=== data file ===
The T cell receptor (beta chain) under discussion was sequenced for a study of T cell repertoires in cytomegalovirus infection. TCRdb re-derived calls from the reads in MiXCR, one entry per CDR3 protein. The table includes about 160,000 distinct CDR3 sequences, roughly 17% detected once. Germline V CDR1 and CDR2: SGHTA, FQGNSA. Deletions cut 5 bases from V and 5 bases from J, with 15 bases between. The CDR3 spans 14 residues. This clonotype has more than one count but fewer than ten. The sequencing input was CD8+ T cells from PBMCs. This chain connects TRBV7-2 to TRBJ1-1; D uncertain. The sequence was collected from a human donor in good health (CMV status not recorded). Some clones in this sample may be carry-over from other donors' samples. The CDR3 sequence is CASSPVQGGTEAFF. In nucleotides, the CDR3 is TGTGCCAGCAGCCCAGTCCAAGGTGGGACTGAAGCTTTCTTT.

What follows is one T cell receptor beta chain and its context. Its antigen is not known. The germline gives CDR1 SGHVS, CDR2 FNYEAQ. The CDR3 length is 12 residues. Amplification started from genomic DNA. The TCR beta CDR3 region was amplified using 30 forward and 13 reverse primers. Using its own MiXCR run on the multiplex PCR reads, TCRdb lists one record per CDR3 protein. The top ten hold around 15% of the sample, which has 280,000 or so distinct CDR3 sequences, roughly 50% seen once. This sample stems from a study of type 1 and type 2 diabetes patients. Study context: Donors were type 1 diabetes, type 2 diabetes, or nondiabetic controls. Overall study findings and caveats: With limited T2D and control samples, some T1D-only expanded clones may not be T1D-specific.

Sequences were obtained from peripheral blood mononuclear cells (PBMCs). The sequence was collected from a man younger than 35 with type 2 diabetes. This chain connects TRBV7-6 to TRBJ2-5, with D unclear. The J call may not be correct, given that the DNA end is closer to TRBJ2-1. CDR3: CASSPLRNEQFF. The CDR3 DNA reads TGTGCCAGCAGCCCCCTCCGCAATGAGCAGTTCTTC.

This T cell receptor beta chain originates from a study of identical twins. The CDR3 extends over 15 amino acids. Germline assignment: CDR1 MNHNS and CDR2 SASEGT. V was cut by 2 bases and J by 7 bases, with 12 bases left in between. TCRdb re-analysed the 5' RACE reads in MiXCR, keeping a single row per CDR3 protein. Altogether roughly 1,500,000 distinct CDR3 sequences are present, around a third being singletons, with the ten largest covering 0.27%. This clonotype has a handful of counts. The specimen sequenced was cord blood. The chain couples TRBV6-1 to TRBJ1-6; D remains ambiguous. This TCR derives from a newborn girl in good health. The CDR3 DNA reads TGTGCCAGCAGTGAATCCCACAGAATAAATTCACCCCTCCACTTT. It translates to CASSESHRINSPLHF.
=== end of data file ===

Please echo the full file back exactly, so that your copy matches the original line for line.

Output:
The T cell receptor (beta chain) under discussion was sequenced for a study of T cell repertoires in cytomegalovirus infection. TCRdb re-derived calls from the reads in MiXCR, one entry per CDR3 protein. The table includes about 160,000 distinct CDR3 sequences, roughly 17% detected once. Germline V CDR1 and CDR2: SGHTA, FQGNSA. Deletions cut 5 bases from V and 5 bases from J, with 15 bases between. The CDR3 spans 14 residues. This clonotype has more than one count but fewer than ten. The sequencing input was CD8+ T cells from PBMCs. This chain connects TRBV7-2 to TRBJ1-1; D uncertain. The sequence was collected from a human donor in good health (CMV status not recorded). Some clones in this sample may be carry-over from other donors' samples. The CDR3 sequence is CASSPVQGGTEAFF. In nucleotides, the CDR3 is TGTGCCAGCAGCCCAGTCCAAGGTGGGACTGAAGCTTTCTTT.

What follows is one T cell receptor beta chain and its context. Its antigen is not known. The germline gives CDR1 SGHVS, CDR2 FNYEAQ. The CDR3 length is 12 residues. Amplification started from genomic DNA. The TCR beta CDR3 region was amplified using 30 forward and 13 reverse primers. Using its own MiXCR run on the multiplex PCR reads, TCRdb lists one record per CDR3 protein. The top ten hold around 15% of the sample, which has 280,000 or so distinct CDR3 sequences, roughly 50% seen once. This sample stems from a study of type 1 and type 2 diabetes patients. Study context: Donors were type 1 diabetes, type 2 diabetes, or nondiabetic controls. Overall study findings and caveats: With limited T2D and control samples, some T1D-only expanded clones may not be T1D-specific.

Sequences were obtained from peripheral blood mononuclear cells (PBMCs). The sequence was collected from a man younger than 35 with type 2 diabetes. This chain connects TRBV7-6 to TRBJ2-5, with D unclear. The J call may not be correct, given that the DNA end is closer to TRBJ2-1. CDR3: CASSPLRNEQFF. The CDR3 DNA reads TGTGCCAGCAGCCCCCTCCGCAATGAGCAGTTCTTC.

This T cell receptor beta chain originates from a study of identical twins. The CDR3 extends over 15 amino acids. Germline assignment: CDR1 MNHNS and CDR2 SASEGT. V was cut by 2 bases and J by 7 bases, with 12 bases left in between. TCRdb re-analysed the 5' RACE reads in MiXCR, keeping a single row per CDR3 protein. Altogether roughly 1,500,000 distinct CDR3 sequences are present, around a third being singletons, with the ten largest covering 0.27%. This clonotype has a handful of counts. The specimen sequenced was cord blood. The chain couples TRBV6-1 to TRBJ1-6; D remains ambiguous. This TCR derives from a newborn girl in good health. The CDR3 DNA reads TGTGCCAGCAGTGAATCCCACAGAATAAATTCACCCCTCCACTTT. It translates to CASSESHRINSPLHF.